Our residents qualify for hefty tax breaks as part of the Life Plan agreement, as the IRS views the non-refundable entrance fee as a prepayment expense for health care services. In addition to entrance fees, a portion of your monthly service fee (MSF) is also tax deductible. The logic behind both deductions is that payments entitle residents to lifetime health care as part of their residential agreement, so a portion of their expenses really represents the cost of future health care benefits.
On our campus, the tax deduction ranges between 40–45% each year. Many financial advisers and attorneys are not familiar with the medical tax deductions linked to Life Plan Community fees, although accountants may be. We encourage you to have your advisors contact us for more information.
Here is an example of how the tax benefit would work based on a couple paying a $250,000 entrance fee and monthly fees of $3,500; they are in a 20% federal income tax bracket:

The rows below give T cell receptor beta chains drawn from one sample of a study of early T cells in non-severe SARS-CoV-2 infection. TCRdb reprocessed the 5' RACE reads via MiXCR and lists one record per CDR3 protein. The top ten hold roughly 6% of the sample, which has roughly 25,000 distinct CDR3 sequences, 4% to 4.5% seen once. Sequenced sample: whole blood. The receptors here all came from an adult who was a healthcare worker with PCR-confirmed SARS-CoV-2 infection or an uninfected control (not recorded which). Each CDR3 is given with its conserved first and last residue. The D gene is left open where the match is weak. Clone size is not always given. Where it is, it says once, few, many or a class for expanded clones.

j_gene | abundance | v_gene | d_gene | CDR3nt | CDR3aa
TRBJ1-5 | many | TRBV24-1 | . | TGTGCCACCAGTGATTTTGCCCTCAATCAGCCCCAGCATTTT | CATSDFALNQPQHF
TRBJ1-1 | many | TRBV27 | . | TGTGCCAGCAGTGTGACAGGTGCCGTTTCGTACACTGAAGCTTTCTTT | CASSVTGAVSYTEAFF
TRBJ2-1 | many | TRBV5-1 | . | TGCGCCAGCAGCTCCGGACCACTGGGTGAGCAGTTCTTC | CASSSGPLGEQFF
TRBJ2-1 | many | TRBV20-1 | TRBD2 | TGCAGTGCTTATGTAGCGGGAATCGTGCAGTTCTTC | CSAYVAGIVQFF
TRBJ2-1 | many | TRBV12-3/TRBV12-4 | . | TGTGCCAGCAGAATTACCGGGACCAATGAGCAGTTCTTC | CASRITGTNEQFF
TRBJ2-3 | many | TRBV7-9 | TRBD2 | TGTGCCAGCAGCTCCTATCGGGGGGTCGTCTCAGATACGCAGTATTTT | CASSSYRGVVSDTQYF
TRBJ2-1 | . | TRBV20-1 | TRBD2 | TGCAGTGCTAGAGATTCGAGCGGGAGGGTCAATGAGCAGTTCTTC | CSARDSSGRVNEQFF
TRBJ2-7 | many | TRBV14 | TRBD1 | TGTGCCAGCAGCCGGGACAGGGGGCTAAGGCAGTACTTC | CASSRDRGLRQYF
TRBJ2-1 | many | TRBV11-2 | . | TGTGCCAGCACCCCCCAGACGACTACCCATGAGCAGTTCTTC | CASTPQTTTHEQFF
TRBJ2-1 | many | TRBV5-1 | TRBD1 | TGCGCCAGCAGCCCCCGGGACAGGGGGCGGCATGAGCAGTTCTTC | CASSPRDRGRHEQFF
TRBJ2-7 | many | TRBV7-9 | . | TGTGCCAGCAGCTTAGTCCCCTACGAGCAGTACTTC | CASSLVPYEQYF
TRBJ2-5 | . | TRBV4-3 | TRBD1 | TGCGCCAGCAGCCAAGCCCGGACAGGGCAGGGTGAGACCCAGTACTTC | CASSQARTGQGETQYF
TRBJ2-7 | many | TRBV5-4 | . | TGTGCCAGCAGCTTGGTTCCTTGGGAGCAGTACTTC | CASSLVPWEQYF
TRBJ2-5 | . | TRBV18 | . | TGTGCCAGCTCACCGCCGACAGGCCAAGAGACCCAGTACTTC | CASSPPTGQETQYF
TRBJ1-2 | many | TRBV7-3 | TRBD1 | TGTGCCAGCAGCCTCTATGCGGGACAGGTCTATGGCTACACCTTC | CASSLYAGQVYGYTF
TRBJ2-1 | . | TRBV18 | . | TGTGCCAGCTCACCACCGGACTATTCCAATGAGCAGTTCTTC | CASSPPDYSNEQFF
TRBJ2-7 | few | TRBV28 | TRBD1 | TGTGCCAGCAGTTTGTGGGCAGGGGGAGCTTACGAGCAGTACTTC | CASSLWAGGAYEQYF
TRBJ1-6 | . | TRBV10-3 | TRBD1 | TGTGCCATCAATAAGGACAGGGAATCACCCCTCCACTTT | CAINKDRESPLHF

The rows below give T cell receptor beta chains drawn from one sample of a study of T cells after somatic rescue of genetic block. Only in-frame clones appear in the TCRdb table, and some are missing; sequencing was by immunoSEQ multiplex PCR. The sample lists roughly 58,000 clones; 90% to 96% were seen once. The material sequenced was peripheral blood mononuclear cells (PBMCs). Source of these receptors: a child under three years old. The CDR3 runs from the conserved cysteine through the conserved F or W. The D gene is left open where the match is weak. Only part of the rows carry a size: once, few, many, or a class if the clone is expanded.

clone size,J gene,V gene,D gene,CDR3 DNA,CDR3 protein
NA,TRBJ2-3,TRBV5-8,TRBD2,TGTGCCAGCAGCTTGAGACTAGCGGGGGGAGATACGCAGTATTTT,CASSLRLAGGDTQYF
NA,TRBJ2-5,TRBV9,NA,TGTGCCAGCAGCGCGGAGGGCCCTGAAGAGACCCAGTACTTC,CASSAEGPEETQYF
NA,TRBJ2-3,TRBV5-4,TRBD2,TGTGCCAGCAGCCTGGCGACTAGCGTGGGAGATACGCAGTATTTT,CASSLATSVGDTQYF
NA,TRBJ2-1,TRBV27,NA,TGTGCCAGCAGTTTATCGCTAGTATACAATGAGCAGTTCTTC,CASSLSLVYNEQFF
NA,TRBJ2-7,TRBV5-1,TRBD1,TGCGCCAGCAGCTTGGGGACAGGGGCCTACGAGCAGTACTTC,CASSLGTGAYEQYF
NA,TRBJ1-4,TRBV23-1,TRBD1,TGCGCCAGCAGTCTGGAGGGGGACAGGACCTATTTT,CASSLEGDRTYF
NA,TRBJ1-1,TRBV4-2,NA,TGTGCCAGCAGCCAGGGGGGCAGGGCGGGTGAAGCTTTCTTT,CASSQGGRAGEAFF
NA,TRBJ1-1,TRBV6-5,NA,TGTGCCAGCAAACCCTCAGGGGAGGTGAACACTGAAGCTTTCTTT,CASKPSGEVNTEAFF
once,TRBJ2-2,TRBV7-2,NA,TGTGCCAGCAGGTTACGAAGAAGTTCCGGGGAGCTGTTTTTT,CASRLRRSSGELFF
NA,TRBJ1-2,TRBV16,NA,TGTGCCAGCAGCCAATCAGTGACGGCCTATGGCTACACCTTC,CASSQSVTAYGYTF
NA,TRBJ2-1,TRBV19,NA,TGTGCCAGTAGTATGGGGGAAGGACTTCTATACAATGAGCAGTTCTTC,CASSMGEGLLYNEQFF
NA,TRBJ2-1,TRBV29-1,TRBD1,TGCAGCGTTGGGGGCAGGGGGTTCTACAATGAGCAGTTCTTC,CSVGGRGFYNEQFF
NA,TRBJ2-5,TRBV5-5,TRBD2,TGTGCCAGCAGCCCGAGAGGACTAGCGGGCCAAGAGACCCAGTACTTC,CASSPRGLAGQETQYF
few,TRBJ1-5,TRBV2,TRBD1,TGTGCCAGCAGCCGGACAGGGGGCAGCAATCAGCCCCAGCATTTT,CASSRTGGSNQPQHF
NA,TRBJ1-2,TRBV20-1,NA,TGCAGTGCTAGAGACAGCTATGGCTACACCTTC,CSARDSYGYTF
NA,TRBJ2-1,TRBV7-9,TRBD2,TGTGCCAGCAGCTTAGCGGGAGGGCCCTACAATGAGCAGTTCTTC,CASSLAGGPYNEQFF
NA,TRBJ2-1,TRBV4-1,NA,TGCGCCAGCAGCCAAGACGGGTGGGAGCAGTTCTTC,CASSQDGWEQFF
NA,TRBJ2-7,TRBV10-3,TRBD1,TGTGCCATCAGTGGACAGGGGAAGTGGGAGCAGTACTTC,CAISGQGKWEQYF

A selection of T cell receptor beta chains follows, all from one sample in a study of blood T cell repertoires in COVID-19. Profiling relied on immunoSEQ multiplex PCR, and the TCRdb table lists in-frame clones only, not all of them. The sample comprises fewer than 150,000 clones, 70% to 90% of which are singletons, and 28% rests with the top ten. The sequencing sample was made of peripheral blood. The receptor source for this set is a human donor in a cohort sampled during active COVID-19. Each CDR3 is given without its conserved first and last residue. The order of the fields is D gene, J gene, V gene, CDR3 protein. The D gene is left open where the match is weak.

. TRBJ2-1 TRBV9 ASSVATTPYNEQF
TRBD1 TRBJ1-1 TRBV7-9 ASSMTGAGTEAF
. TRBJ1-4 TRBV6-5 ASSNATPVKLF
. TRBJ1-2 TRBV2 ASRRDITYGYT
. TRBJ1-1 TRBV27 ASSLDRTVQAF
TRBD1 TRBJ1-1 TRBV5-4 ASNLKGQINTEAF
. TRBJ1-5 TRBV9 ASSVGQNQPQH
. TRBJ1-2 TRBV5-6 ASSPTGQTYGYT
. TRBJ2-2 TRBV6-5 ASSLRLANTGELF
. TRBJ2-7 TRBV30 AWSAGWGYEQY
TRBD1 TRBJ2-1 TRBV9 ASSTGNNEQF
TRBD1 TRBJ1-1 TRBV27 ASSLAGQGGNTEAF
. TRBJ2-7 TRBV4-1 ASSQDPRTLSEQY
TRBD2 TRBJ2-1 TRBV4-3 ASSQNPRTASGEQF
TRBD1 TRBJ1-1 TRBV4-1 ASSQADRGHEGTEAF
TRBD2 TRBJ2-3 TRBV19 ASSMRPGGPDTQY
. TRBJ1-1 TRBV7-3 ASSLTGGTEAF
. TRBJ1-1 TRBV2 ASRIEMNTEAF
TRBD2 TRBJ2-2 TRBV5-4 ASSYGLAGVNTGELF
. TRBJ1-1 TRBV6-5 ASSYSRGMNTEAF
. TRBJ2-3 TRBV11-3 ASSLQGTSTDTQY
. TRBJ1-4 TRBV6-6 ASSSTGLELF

Of the $250,000 entrance fee, $112,500 (45% of $250,000) would be considered a qualifying medical expense. Only medical expenses above 10 percent of adjusted gross income may be deducted from income taxes, so the amount of the deduction will depend on the couple’s taxable income and whether they have any other qualifying medical expenses. For a couple reporting $125,000 of taxable income (from Social Security, pensions and investment earnings, for example), only medical expenses above $10,000 could be deducted. If the couple had no medical expenses other than their Life Plan Community entrance fee, they could deduct $102,500 ($112,500 minus $10,000) from their taxable income. If they were in the 20% tax bracket, this would save them $20,500 in the tax year during which they paid the entrance fee. On an ongoing basis, tax deductions for the monthly fees work the same way. In practice, most people have additional medical expenses, so the Life Plan Community tax benefit would yield larger tax savings.